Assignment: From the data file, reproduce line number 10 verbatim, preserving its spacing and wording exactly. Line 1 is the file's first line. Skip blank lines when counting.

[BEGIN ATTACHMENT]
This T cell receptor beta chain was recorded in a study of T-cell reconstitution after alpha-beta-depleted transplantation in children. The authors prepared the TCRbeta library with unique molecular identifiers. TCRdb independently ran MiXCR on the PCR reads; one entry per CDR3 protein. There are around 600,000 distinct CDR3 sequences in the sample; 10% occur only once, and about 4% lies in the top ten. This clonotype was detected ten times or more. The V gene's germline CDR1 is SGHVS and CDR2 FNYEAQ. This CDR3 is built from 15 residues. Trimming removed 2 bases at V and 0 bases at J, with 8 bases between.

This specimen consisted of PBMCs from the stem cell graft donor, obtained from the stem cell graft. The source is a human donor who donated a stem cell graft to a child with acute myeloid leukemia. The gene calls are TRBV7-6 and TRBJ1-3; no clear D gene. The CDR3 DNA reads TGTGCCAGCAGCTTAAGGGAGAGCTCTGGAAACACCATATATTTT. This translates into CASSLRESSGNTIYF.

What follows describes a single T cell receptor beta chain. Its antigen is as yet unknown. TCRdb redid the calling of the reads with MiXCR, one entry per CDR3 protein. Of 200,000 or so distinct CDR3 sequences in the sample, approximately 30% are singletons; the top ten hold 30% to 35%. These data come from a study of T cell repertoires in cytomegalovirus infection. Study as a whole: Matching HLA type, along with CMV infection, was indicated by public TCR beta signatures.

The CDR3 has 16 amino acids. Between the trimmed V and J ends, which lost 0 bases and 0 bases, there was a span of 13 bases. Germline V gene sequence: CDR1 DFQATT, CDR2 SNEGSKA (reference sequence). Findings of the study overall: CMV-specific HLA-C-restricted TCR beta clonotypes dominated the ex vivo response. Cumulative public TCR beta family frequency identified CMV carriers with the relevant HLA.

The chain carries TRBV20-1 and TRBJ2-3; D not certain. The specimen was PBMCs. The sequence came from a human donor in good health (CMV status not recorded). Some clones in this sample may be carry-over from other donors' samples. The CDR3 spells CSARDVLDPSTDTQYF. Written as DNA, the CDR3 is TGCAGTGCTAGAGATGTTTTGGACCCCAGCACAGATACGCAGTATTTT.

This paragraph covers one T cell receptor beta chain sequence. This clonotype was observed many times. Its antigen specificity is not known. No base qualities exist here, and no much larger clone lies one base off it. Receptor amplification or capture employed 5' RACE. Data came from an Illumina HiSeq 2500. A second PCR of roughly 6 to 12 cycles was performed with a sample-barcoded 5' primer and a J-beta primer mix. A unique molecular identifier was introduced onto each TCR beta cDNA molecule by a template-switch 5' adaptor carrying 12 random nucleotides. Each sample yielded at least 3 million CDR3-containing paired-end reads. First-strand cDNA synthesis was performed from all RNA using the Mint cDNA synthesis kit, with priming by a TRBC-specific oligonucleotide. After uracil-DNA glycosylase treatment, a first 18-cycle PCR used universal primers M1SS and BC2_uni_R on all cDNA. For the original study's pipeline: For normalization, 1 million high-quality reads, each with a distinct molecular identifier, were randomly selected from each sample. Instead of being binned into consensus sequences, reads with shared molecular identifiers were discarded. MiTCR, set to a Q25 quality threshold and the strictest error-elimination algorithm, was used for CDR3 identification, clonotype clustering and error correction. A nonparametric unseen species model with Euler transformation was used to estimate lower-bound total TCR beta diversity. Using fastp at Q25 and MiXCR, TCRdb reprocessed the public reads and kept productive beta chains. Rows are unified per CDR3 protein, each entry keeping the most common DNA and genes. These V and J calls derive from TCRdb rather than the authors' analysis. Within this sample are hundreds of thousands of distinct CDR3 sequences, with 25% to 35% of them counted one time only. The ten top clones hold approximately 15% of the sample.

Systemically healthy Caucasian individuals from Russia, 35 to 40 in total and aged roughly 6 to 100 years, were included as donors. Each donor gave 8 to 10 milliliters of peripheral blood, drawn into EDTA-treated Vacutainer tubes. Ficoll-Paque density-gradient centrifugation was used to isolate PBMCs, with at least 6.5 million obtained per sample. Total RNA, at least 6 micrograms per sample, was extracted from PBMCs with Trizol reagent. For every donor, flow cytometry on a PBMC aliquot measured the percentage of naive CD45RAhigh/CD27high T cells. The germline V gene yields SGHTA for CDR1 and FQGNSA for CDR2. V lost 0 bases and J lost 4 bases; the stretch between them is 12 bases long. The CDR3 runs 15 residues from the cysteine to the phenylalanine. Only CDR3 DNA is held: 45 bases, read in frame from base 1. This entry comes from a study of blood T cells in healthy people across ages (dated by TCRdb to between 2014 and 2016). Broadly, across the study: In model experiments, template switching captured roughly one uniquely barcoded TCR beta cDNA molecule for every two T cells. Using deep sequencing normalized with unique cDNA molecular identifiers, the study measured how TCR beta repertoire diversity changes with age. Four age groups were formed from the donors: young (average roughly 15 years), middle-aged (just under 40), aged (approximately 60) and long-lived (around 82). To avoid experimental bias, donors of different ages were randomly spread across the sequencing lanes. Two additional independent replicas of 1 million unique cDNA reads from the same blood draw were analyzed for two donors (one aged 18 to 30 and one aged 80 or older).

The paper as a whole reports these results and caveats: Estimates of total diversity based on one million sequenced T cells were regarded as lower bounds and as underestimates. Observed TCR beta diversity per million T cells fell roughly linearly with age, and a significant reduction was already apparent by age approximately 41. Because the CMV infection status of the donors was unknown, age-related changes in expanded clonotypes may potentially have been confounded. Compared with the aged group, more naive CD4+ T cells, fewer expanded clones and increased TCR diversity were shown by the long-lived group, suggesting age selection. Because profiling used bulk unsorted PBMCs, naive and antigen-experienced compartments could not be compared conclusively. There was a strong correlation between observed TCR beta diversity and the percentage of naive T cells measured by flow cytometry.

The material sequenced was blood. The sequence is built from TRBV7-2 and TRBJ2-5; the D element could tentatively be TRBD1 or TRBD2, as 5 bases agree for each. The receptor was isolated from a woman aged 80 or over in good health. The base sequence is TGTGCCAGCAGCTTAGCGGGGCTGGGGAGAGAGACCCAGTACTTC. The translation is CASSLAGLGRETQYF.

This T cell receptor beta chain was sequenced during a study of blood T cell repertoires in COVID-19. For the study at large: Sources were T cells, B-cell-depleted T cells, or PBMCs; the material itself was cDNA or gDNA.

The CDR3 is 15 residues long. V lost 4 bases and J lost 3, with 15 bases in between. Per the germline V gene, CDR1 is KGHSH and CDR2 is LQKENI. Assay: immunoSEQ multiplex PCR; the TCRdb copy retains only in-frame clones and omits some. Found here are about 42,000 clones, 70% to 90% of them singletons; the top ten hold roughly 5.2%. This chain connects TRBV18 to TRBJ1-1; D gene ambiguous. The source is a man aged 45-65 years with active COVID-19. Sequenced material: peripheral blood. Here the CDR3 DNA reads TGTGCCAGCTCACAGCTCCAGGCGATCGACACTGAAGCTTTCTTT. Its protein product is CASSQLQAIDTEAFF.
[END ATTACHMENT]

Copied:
This T cell receptor beta chain was sequenced during a study of blood T cell repertoires in COVID-19. For the study at large: Sources were T cells, B-cell-depleted T cells, or PBMCs; the material itself was cDNA or gDNA.